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By Chere Di Boscio
It seems the oceans have become a new textile hunting ground for many top brands including Adidas, G-Star Raw, Patagonia and others. These companies have been creating clothing from plastics collected from the oceans, which is then recycled into fibres. Adidas, for example, has combined Ocean Plastics with a zero waste 3D-printing technique to manufacture a stylish athletic shoe as part of their partnership with Parley for the Oceans, an initiative that encourages repurposing ocean waste and raising awareness of our increasingly dire plastics problems.
Owner of Bionic Yarn, a textile company that bases its production on reclaimed ocean plastics, Pharrell Williams has launched his third collection with G-Star RAW, which features urban streetwear made from this innovative fabric. The line includes perfectly cut jeans, jackets, T-shirts and hoodies – none of which you would imagine ever existed in plastic form at one point.
Yet another eco-minded fashion label using recycled plastics is Outerknown, launched by surfer legend Kelly Slater, who designed a line of 100% recyclable clothing made from reclaimed fishing nets. His motivation is noble “Single-use plastics all through the ocean, degrading, turning into little bits that are all eaten by the sea life, and they’re dying because their stomachs are full of stuff,” Slater said in an interview with CNN. But little did he know that the very clothing he was creating with the aim of ending such pollution may well be exacerbating it.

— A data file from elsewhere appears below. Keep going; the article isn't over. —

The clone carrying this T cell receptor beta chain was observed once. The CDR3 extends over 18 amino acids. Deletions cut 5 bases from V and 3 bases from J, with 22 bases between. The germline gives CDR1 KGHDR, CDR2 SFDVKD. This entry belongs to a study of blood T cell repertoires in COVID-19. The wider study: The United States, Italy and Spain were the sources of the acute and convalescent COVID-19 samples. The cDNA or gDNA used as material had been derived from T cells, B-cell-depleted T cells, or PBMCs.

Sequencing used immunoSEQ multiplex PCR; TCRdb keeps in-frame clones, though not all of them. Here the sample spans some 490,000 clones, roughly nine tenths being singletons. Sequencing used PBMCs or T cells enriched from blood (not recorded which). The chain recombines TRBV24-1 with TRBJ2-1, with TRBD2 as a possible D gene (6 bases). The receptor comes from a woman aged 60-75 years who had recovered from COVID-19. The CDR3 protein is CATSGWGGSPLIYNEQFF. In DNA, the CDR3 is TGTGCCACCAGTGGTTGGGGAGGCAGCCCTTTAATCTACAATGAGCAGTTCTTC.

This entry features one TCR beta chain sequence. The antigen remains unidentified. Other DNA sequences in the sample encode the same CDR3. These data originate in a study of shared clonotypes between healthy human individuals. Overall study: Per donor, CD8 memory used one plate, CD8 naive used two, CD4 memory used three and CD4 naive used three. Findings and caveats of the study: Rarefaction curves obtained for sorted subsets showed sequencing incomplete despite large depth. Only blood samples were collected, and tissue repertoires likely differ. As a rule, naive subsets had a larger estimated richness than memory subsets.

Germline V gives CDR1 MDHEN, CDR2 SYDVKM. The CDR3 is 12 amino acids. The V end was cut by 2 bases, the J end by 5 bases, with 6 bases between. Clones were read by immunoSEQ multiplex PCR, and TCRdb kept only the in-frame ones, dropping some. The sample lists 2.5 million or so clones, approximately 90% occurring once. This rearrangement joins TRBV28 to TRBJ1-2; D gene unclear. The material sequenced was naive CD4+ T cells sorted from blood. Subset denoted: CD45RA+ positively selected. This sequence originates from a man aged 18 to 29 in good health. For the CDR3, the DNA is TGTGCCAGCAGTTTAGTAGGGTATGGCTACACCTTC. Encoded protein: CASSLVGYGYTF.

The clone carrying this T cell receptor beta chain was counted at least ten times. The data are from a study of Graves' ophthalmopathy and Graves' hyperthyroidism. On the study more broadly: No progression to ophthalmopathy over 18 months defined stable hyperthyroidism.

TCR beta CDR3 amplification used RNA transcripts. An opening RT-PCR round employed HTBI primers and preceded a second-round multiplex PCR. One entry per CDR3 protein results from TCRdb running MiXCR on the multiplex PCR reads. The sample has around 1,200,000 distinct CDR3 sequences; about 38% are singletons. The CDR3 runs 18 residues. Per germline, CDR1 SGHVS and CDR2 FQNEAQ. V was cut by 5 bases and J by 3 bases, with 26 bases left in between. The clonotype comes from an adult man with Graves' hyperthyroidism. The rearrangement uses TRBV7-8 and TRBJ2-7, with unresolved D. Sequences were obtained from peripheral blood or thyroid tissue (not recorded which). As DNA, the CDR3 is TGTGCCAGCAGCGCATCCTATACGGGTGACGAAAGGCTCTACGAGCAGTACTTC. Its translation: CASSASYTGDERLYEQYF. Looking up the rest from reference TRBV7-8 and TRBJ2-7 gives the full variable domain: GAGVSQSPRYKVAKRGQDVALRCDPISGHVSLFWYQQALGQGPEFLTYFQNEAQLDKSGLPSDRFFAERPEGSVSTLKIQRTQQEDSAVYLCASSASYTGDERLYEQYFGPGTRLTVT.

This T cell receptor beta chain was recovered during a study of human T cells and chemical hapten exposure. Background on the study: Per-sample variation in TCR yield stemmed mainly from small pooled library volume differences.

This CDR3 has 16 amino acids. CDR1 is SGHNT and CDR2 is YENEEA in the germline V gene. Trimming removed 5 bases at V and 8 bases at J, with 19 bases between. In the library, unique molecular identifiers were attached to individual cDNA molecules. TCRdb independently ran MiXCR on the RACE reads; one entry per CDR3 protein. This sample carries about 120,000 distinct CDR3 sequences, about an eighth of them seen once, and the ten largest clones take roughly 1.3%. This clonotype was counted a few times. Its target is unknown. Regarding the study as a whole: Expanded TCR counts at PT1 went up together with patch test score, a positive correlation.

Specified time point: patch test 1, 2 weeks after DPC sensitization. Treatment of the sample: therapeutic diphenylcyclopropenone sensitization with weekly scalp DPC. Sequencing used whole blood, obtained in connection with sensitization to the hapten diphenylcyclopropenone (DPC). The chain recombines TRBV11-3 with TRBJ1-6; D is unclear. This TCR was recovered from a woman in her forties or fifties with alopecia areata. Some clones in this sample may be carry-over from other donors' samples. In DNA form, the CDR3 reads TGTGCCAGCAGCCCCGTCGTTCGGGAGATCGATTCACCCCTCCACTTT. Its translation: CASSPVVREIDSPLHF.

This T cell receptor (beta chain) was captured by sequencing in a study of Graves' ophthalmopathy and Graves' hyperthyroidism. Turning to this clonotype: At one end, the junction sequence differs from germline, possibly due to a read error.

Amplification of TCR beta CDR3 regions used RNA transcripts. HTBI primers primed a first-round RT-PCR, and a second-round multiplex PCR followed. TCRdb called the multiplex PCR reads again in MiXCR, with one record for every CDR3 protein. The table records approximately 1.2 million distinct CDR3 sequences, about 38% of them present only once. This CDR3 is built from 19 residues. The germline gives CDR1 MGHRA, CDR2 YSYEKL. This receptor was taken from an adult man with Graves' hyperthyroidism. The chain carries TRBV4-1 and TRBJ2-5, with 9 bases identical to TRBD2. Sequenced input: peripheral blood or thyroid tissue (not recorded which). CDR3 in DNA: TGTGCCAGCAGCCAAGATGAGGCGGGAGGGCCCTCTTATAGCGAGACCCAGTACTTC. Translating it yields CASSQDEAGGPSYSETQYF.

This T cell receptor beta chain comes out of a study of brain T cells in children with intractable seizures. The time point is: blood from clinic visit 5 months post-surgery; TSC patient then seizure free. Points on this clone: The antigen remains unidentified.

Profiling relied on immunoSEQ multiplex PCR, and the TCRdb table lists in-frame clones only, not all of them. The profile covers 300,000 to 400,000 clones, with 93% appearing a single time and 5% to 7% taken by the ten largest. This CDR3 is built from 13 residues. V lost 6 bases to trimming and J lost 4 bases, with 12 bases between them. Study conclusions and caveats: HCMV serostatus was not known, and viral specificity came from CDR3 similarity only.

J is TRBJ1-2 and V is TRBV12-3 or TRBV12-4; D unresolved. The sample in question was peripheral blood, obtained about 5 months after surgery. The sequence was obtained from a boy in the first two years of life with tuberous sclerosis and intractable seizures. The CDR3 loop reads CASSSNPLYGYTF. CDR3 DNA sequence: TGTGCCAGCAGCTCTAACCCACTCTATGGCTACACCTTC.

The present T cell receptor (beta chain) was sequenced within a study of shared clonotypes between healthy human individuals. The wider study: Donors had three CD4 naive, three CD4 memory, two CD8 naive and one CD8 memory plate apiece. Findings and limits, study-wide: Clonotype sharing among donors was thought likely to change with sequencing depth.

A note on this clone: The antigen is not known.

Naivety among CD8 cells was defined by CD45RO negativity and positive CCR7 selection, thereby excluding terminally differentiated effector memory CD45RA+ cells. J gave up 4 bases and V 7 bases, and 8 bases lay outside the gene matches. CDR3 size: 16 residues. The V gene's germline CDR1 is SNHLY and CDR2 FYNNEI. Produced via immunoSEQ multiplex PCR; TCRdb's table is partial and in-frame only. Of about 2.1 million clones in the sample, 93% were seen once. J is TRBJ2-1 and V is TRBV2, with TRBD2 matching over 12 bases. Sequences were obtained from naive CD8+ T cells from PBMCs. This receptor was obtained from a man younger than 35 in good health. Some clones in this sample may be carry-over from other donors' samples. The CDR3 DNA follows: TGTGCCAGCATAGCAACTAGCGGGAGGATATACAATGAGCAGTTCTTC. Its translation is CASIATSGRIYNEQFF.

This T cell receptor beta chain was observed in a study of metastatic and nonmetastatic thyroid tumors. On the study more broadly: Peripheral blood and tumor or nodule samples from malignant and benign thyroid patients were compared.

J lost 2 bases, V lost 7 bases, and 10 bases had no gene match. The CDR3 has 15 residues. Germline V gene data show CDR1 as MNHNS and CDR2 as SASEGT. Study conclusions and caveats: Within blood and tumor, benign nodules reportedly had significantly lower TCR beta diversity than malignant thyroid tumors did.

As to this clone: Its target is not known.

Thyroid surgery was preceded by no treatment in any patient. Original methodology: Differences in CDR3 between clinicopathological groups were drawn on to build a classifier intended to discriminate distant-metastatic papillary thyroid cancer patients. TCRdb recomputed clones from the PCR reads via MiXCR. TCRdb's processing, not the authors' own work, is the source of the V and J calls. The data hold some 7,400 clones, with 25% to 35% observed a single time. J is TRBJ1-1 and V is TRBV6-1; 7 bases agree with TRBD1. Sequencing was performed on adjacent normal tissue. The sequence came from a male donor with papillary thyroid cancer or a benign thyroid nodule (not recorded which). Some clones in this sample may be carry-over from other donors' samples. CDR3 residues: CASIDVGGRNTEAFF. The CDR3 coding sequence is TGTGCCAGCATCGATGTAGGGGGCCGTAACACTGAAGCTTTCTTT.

Researchers have found that these well intended brands may be doing more harm than good by introducing recycled plastic clothing into the wash cycle. Apparently, microfibers — tiny synthetic threads less than 1 mm in size — may actually be the biggest source of plastic in the ocean. And many of them may come from simply washing synthetic clothing.
Earth Island reports that Dr. Mark Browne, an ecologist and postdoctoral fellow at the National Center of Ecological Analysis and Synthesis in Santa Barbara, California, states that every time a synthetic garment — that is, anything made from non-organic fibres – goes through the spin and rinse cycle in a washing machine, it sheds a large number of plastic fibers. Most washing machines don’t have filters to trap these miniscule microfibers, and neither do sewage plants that are responsible for removing contaminants. So every time the water drains from a washing machine, plastic filaments are swept through the sewers and eventually end up in the ocean.
In 2011, Browne published a paper in Environmental Science & Technology stating that one single synthetic garment can produce more than 1,900 microfibres per wash, with fleeces being the worst offenders – but even smooth synthetics like nylon shed significantly. Compound billions of people washing billions of garments billions of times in a year, and the effects are clearly effects are devastating.